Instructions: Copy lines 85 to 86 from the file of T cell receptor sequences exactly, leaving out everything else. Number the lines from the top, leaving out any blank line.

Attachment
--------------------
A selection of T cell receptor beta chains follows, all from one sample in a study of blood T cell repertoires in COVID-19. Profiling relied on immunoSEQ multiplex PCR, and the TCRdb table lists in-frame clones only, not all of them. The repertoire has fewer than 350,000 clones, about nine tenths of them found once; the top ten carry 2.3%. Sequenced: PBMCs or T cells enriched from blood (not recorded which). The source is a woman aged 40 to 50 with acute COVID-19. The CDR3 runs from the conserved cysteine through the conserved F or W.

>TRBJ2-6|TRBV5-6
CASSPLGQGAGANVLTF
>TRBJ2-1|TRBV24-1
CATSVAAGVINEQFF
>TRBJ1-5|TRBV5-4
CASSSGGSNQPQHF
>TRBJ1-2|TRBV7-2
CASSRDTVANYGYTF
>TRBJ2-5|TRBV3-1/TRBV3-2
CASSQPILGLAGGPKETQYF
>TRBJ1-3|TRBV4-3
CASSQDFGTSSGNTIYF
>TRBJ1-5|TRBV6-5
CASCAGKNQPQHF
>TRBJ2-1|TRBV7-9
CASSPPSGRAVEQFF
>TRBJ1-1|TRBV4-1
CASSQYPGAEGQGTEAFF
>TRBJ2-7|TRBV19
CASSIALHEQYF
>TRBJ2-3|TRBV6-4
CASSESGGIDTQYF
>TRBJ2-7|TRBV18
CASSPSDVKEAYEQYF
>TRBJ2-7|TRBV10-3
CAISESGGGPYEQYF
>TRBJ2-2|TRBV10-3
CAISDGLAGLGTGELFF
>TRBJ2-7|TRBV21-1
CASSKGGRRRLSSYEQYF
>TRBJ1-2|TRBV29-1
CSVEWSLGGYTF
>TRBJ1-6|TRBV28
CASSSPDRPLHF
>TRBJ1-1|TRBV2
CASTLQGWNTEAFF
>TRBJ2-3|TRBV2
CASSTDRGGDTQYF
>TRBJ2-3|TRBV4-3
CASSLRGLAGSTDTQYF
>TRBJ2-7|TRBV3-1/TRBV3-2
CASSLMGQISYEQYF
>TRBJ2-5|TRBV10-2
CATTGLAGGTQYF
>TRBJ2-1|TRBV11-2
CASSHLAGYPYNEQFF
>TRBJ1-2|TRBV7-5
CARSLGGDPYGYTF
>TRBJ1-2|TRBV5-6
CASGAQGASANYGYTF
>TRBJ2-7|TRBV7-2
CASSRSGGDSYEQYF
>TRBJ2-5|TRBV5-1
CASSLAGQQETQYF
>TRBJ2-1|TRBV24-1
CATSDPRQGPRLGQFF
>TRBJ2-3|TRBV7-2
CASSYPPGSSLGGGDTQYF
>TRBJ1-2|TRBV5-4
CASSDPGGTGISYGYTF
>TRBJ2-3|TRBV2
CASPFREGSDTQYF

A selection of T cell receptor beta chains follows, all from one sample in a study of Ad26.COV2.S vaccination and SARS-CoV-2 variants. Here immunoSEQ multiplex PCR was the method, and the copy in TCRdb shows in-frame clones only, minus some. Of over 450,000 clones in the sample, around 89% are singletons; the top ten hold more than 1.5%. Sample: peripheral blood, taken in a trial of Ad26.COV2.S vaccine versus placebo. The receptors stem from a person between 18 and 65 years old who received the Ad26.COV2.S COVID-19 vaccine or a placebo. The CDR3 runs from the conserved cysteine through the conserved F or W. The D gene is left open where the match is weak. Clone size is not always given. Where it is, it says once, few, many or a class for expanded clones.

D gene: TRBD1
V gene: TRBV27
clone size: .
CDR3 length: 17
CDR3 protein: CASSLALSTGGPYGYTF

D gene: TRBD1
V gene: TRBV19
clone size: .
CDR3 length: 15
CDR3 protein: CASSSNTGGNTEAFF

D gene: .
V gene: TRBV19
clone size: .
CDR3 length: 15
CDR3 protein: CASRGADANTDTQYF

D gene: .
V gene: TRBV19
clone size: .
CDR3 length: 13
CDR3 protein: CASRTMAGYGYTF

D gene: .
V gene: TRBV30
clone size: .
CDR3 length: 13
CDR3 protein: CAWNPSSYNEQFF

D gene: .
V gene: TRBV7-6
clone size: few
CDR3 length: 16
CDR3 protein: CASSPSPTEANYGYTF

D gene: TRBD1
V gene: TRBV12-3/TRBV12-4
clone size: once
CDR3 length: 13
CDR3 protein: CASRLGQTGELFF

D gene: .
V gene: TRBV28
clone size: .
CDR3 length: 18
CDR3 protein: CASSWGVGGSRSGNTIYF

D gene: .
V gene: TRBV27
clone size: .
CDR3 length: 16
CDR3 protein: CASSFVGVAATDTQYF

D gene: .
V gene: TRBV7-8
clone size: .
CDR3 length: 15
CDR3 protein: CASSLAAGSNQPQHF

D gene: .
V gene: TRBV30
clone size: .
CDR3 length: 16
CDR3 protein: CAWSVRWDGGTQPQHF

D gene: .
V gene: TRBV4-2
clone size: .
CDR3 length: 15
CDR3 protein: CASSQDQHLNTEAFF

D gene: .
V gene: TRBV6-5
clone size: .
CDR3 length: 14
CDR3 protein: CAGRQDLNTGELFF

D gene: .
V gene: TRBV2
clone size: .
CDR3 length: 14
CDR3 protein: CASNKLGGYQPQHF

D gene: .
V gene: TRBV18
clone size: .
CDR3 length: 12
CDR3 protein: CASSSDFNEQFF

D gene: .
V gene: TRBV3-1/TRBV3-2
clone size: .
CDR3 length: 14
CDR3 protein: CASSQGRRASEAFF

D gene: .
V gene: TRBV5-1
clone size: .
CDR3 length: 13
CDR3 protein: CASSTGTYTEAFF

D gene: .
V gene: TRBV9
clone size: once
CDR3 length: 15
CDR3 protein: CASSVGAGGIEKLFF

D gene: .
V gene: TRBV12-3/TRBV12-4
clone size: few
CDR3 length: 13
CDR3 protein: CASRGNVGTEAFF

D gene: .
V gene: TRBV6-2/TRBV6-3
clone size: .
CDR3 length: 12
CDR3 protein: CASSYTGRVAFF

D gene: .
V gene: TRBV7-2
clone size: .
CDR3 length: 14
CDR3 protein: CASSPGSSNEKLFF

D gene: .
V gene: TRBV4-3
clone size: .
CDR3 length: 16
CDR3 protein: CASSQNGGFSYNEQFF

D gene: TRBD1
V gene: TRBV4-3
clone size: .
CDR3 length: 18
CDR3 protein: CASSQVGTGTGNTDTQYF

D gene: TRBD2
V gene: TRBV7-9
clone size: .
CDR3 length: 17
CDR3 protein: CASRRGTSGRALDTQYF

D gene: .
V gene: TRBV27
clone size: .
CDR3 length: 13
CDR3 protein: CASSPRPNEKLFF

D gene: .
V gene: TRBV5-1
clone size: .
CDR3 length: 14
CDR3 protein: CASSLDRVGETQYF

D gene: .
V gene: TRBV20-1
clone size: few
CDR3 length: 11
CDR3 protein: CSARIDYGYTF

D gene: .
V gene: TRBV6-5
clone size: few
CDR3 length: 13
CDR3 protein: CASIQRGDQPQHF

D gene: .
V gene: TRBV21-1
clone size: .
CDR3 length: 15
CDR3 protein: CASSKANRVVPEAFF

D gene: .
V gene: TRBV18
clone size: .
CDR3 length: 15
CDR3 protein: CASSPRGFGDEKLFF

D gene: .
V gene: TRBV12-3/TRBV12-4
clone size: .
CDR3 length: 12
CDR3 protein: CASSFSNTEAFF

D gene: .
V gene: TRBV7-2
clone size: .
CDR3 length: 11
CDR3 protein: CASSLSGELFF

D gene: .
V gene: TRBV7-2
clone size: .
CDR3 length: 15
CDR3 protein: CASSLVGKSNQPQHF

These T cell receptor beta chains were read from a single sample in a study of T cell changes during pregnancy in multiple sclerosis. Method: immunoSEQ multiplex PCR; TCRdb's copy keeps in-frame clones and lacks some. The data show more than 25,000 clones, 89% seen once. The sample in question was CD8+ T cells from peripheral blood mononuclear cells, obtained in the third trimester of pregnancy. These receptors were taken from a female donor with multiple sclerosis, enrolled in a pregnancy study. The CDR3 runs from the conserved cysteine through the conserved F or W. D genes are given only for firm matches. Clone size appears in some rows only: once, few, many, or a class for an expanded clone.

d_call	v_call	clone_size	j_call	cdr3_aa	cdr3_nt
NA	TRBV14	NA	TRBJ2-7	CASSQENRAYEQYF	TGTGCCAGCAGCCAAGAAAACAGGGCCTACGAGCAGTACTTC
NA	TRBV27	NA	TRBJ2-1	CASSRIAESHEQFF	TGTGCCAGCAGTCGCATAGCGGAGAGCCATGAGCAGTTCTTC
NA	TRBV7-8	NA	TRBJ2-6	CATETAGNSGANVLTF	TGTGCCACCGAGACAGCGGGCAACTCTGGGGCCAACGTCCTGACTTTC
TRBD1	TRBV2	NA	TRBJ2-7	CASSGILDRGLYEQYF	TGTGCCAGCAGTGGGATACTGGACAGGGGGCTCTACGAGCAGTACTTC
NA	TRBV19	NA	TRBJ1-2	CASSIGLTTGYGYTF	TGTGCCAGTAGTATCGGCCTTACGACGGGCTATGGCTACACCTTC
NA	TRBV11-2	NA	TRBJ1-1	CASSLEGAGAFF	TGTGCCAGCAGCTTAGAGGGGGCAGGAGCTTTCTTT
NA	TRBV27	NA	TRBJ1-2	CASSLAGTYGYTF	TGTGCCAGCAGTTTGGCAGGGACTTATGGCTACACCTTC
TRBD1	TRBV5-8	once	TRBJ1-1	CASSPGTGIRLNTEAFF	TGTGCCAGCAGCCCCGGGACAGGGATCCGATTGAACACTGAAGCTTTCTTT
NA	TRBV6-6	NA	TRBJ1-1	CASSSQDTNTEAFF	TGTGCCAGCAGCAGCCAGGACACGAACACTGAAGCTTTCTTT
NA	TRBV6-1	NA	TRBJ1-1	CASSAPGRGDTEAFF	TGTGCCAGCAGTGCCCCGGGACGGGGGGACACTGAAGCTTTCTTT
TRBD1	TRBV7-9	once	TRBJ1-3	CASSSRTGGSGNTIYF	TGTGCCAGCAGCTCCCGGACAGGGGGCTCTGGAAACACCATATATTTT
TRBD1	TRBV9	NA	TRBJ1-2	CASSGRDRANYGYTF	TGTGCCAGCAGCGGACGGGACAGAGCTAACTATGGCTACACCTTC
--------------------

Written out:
D gene: .
V gene: TRBV30